1871. Aug. 31. Thursday. We have attended the prayer meeting this eve. It is the first opportunity I have enjoyed for a long time. (T.S.R. 56. 2 P.M. 84. S.S. 73.) Sept. 1. Friday (T.S.R. 56. 2 P.M. 84. S.S. 73.) Sept. 2. Saturday. This morning, Howard discovered on the side of the hill towards "Staples" what looked like a bundle of sacks, but upon examination, it proved to be his father's desk, which he has commonly need to lock up valuable papers and money in, and which was stolen from our room about ten days ago. All the money, supposed to be about $250, was stolen, also a season ticket to the Mechanics' Fair in San Francisco. The papers seemed to be undisturbed, and Dr. was thankful to get them back. It is quite a mystery how the desk could have been taken out from under our bed, either in the night or daytime. Another sad thing has happened today. Our store dog Lion was poisoned by strychnine and died a miserable death. He was a very valuable dog, and whoever poisoned him, did so, doubtless, because they despaired of taking anything from the store, while he was on guard. Willie Bonner is strongly suspected of this mean act, as well as of the robbery above mentioned, but no sufficient evidence can be had at present to convict him. This afternoon, we have attended a preparatory meeting to communion. Mr. Chester talked on the subject of forgiveness of injuries. After meeting, I called with Mr. Chester to see Mr. Rice, who is sick and confined to his bed. He has the typhoid fever. We were sorry to see him so low. (T.S.R. 56. 2 P.M. 76. S.S. 66.) Sept. 3. Sabbath. We have attended meeting. Mr. Chester preached a good sermon from the text, "This do in remembrance of me," after which the communion was administered. This eve, he preached from the history of "Gideon," but my heart was 1871. pained to hear him use such strong language in the pulpit. I do not think it is proper to use "swearing words" so familiarly in the sacred desk, and I believe the preacher injures his influence by so doing. (T.S.R. 48. 2 P.M. 78. S.S. 68.) Sept. 4. Monday. The teacher - Mr. Rice is still sick, and no better, and there will be vacation for the present. (T.S.R. 51. 2 P.M. 77. S.S. 72.) Sept. 5. Tuesday. Luther, Mr. E. Smith and Geo. Pygall arrived home today, all in good health, from their trip to Nevada. We praise the Lord for his goodness. They came, not as we expected, on the Pacific Railroad, and it cost them altogether, stage and car travel, nearly $100, to get home. They left the cattle camp and Mr. Hetfield, at Ellsworth, Nevada. They enjoyed the trip in spite of all the dangers and privations. They crossed deserts, one forty miles long, driving day and might, sometimes for nearly twenty four hours without food, and the animals without water, and what the man had to drink was very poor indeed. They encountered boiling hot springs, and went over the beds of lakes, which seemed to be nothing but dried up salt-beds. There are many Indians in the vicinity of the present camp the Pi-utes- but only a mining camp of white men, and the mines are said to be rich in gold and silver. (T.S.R. 55. 2 P.M. 78. S.S. 72.) Sept. 6. Wednesday. This is State Election day, and the Republicans are triumphant at these polls. Mrs. Thomas called here this afternoon. We have attended the Lodge this eve, and such an unearthly noise as the bummers mad around the saloon and tavern, I hope never to hear again. Drinking, carousing and gambling are going on this evening. (T.S.R. 50. 2 P.M. 74. S.S. 65.) Sept. 7. Thursday. John Calvin begins to mend in health. He has had a long sickness, and is very thin in flesh. He is so weak that he cannot walk without staggering. The Republican ticket is victorious in the State. We have attended the prayer meeting. (T.S.R. 50. 2 P.M. 75. S.S. 68.)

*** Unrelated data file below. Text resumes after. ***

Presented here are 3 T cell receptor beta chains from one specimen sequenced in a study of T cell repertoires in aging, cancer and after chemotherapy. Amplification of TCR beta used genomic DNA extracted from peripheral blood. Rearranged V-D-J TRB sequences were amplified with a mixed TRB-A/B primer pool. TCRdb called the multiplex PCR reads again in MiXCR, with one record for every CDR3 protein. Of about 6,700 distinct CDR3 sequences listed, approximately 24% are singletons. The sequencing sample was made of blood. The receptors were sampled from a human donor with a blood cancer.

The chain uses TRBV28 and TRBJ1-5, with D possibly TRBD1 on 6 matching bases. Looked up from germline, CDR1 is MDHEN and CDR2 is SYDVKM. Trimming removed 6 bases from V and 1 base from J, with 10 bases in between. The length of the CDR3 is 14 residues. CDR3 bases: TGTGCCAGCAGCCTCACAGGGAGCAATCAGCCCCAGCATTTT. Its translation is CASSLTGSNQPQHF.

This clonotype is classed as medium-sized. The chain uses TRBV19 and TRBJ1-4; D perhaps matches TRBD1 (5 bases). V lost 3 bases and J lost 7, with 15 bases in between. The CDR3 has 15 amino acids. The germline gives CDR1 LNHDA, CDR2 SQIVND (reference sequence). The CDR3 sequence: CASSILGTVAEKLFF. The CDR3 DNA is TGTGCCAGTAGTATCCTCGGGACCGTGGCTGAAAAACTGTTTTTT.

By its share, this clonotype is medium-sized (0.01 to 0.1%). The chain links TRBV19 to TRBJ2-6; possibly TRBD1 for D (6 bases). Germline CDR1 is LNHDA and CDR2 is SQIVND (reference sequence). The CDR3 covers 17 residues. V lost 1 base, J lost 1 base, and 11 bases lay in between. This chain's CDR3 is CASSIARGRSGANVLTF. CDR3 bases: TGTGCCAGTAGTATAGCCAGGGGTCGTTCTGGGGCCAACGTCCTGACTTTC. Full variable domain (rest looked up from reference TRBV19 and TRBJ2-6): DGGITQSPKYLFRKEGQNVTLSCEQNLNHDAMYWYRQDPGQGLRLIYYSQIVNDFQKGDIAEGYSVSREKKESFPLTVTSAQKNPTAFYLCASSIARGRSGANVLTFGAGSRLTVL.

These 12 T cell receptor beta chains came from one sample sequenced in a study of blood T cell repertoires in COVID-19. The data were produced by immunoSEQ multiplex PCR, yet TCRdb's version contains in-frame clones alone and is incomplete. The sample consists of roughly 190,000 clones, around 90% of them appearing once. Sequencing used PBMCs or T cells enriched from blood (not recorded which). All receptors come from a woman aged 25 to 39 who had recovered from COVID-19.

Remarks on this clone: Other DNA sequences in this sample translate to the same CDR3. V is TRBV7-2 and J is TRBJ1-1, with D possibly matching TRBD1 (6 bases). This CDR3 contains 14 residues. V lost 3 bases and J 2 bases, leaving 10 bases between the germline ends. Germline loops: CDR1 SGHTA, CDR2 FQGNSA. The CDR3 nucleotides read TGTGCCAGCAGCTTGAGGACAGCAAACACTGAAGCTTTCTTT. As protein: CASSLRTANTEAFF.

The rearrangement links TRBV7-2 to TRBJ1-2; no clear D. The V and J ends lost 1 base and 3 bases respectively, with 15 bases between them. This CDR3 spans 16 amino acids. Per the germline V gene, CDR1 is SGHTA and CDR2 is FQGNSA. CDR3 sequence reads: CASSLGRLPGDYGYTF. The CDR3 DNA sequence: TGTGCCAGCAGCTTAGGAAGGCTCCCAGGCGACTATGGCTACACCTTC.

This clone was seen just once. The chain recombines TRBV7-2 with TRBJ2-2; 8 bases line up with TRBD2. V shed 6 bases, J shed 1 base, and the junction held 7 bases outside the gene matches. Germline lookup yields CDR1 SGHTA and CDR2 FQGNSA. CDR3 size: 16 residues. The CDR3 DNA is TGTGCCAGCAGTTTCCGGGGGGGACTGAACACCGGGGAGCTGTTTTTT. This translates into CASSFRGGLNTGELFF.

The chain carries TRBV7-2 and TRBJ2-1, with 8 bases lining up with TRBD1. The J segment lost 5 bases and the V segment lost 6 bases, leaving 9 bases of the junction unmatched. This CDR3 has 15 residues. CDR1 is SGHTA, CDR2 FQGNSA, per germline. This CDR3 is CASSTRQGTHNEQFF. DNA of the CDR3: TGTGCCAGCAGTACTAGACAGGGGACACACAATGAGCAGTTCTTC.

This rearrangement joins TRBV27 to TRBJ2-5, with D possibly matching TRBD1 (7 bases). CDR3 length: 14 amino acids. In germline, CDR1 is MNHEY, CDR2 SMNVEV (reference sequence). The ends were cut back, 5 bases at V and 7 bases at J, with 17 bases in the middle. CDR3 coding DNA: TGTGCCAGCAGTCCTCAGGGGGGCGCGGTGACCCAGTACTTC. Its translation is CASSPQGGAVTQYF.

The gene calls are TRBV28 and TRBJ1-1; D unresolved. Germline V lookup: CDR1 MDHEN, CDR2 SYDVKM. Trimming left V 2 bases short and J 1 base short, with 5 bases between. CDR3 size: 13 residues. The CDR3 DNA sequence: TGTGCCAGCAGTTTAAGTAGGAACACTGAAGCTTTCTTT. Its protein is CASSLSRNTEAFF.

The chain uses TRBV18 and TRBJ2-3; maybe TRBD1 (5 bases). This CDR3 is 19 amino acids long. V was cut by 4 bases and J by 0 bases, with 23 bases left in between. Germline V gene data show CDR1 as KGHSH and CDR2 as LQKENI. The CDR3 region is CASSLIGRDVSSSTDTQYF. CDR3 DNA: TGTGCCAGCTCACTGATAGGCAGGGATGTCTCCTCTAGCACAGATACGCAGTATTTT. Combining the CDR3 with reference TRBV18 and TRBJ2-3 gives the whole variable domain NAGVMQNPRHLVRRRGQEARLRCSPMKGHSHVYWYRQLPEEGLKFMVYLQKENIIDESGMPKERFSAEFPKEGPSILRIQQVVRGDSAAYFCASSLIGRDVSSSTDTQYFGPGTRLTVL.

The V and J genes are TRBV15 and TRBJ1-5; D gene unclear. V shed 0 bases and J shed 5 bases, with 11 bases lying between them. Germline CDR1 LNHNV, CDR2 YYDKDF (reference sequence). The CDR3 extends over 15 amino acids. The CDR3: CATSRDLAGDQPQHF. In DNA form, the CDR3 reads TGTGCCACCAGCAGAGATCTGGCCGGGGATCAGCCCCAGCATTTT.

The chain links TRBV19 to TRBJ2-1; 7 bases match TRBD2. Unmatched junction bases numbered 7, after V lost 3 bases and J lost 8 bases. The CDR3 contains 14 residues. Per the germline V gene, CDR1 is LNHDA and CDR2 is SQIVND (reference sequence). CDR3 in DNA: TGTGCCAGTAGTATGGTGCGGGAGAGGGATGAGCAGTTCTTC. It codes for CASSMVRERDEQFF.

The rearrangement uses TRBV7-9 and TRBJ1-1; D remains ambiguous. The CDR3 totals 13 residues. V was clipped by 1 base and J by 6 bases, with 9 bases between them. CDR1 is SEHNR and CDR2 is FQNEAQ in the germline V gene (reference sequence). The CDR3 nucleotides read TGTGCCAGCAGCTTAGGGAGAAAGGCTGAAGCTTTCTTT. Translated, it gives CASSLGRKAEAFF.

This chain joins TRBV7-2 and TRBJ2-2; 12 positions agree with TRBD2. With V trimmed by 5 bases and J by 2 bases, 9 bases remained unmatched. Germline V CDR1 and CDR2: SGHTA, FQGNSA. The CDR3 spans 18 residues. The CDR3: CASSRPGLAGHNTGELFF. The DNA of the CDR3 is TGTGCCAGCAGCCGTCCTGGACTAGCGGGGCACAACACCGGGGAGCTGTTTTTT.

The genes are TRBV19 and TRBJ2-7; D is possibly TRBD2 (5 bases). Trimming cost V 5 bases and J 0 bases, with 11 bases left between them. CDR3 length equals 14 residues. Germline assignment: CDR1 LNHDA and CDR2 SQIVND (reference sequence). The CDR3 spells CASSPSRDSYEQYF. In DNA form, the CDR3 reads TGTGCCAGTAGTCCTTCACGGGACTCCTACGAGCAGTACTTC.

Original diary dimensions: 22 x 33 cm.
Holt-Atherton Special Collections, University of the Pacific Library
To view additional information on copyright and related rights of this item, such as to purchase copies of images and/or obtain permission to publish them, click here to view the Holt-Atherton Special Collections policies.
Delia Locke, diaries, women, diarist, California, Locke-Hammond Family Papers, Lockeford, CA, Dean Jewett Locke, rural life, rural California, 19th Century, church, temperance organizations, Mokelumne River Ladies' Sewing Circle, temperature recordings, journal